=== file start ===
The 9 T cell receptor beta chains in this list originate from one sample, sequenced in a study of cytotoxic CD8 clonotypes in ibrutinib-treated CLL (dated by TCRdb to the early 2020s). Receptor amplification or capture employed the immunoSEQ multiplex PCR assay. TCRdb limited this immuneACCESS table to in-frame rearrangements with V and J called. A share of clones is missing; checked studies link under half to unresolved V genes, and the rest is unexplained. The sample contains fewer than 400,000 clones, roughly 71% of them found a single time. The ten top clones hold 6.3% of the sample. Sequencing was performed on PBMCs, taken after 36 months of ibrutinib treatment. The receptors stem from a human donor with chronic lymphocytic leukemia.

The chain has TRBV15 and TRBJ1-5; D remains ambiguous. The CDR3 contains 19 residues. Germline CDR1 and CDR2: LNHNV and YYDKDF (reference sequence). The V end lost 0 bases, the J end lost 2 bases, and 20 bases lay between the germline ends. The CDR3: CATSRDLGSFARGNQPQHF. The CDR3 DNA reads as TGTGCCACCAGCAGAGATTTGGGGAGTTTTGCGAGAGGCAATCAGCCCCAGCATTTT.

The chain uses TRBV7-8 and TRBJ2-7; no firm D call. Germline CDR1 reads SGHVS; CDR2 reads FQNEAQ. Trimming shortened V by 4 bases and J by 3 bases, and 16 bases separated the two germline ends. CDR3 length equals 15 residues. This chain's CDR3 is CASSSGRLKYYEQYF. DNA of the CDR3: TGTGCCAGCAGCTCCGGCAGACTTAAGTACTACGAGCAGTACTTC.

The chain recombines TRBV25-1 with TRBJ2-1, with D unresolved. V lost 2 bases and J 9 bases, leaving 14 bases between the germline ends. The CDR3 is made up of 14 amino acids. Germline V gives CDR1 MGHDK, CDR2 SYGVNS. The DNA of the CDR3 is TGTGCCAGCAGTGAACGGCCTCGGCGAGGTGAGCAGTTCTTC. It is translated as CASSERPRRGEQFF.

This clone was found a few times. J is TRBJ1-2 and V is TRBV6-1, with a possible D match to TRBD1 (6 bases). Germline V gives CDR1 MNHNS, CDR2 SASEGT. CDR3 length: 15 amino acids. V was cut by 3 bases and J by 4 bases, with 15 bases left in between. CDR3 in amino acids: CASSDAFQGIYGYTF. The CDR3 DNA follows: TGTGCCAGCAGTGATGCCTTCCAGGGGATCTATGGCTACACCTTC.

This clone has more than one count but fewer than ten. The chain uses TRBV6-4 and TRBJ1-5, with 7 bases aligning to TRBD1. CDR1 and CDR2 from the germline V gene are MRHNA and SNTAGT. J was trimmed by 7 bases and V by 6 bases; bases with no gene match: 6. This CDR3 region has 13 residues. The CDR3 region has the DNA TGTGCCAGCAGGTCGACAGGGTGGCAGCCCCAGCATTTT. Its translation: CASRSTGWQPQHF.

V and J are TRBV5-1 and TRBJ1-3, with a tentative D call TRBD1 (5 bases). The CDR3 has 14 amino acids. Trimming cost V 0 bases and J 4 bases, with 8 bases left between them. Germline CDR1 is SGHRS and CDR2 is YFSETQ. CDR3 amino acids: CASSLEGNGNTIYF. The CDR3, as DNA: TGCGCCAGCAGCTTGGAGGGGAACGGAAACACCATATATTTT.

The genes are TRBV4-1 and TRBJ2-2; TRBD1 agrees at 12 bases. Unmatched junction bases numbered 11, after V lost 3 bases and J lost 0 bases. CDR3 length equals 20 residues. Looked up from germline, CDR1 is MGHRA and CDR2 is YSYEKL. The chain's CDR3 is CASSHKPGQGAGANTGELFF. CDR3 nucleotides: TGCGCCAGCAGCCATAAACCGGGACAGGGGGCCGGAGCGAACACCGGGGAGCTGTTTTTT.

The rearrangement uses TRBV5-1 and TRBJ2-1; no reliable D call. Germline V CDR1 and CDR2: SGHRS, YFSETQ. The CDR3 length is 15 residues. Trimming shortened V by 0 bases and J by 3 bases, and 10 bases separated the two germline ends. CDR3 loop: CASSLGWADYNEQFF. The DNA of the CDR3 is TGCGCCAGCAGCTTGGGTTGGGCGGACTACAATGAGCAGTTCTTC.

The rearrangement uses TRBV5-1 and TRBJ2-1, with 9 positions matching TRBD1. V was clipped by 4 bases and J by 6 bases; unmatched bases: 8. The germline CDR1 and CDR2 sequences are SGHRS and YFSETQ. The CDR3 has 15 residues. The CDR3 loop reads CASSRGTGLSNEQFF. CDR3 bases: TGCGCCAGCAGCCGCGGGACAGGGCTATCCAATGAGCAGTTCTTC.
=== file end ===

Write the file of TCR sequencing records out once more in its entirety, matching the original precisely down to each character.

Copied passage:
The 9 T cell receptor beta chains in this list originate from one sample, sequenced in a study of cytotoxic CD8 clonotypes in ibrutinib-treated CLL (dated by TCRdb to the early 2020s). Receptor amplification or capture employed the immunoSEQ multiplex PCR assay. TCRdb limited this immuneACCESS table to in-frame rearrangements with V and J called. A share of clones is missing; checked studies link under half to unresolved V genes, and the rest is unexplained. The sample contains fewer than 400,000 clones, roughly 71% of them found a single time. The ten top clones hold 6.3% of the sample. Sequencing was performed on PBMCs, taken after 36 months of ibrutinib treatment. The receptors stem from a human donor with chronic lymphocytic leukemia.

The chain has TRBV15 and TRBJ1-5; D remains ambiguous. The CDR3 contains 19 residues. Germline CDR1 and CDR2: LNHNV and YYDKDF (reference sequence). The V end lost 0 bases, the J end lost 2 bases, and 20 bases lay between the germline ends. The CDR3: CATSRDLGSFARGNQPQHF. The CDR3 DNA reads as TGTGCCACCAGCAGAGATTTGGGGAGTTTTGCGAGAGGCAATCAGCCCCAGCATTTT.

The chain uses TRBV7-8 and TRBJ2-7; no firm D call. Germline CDR1 reads SGHVS; CDR2 reads FQNEAQ. Trimming shortened V by 4 bases and J by 3 bases, and 16 bases separated the two germline ends. CDR3 length equals 15 residues. This chain's CDR3 is CASSSGRLKYYEQYF. DNA of the CDR3: TGTGCCAGCAGCTCCGGCAGACTTAAGTACTACGAGCAGTACTTC.

The chain recombines TRBV25-1 with TRBJ2-1, with D unresolved. V lost 2 bases and J 9 bases, leaving 14 bases between the germline ends. The CDR3 is made up of 14 amino acids. Germline V gives CDR1 MGHDK, CDR2 SYGVNS. The DNA of the CDR3 is TGTGCCAGCAGTGAACGGCCTCGGCGAGGTGAGCAGTTCTTC. It is translated as CASSERPRRGEQFF.

This clone was found a few times. J is TRBJ1-2 and V is TRBV6-1, with a possible D match to TRBD1 (6 bases). Germline V gives CDR1 MNHNS, CDR2 SASEGT. CDR3 length: 15 amino acids. V was cut by 3 bases and J by 4 bases, with 15 bases left in between. CDR3 in amino acids: CASSDAFQGIYGYTF. The CDR3 DNA follows: TGTGCCAGCAGTGATGCCTTCCAGGGGATCTATGGCTACACCTTC.

This clone has more than one count but fewer than ten. The chain uses TRBV6-4 and TRBJ1-5, with 7 bases aligning to TRBD1. CDR1 and CDR2 from the germline V gene are MRHNA and SNTAGT. J was trimmed by 7 bases and V by 6 bases; bases with no gene match: 6. This CDR3 region has 13 residues. The CDR3 region has the DNA TGTGCCAGCAGGTCGACAGGGTGGCAGCCCCAGCATTTT. Its translation: CASRSTGWQPQHF.

V and J are TRBV5-1 and TRBJ1-3, with a tentative D call TRBD1 (5 bases). The CDR3 has 14 amino acids. Trimming cost V 0 bases and J 4 bases, with 8 bases left between them. Germline CDR1 is SGHRS and CDR2 is YFSETQ. CDR3 amino acids: CASSLEGNGNTIYF. The CDR3, as DNA: TGCGCCAGCAGCTTGGAGGGGAACGGAAACACCATATATTTT.

The genes are TRBV4-1 and TRBJ2-2; TRBD1 agrees at 12 bases. Unmatched junction bases numbered 11, after V lost 3 bases and J lost 0 bases. CDR3 length equals 20 residues. Looked up from germline, CDR1 is MGHRA and CDR2 is YSYEKL. The chain's CDR3 is CASSHKPGQGAGANTGELFF. CDR3 nucleotides: TGCGCCAGCAGCCATAAACCGGGACAGGGGGCCGGAGCGAACACCGGGGAGCTGTTTTTT.

The rearrangement uses TRBV5-1 and TRBJ2-1; no reliable D call. Germline V CDR1 and CDR2: SGHRS, YFSETQ. The CDR3 length is 15 residues. Trimming shortened V by 0 bases and J by 3 bases, and 10 bases separated the two germline ends. CDR3 loop: CASSLGWADYNEQFF. The DNA of the CDR3 is TGCGCCAGCAGCTTGGGTTGGGCGGACTACAATGAGCAGTTCTTC.

The rearrangement uses TRBV5-1 and TRBJ2-1, with 9 positions matching TRBD1. V was clipped by 4 bases and J by 6 bases; unmatched bases: 8. The germline CDR1 and CDR2 sequences are SGHRS and YFSETQ. The CDR3 has 15 residues. The CDR3 loop reads CASSRGTGLSNEQFF. CDR3 bases: TGCGCCAGCAGCCGCGGGACAGGGCTATCCAATGAGCAGTTCTTC.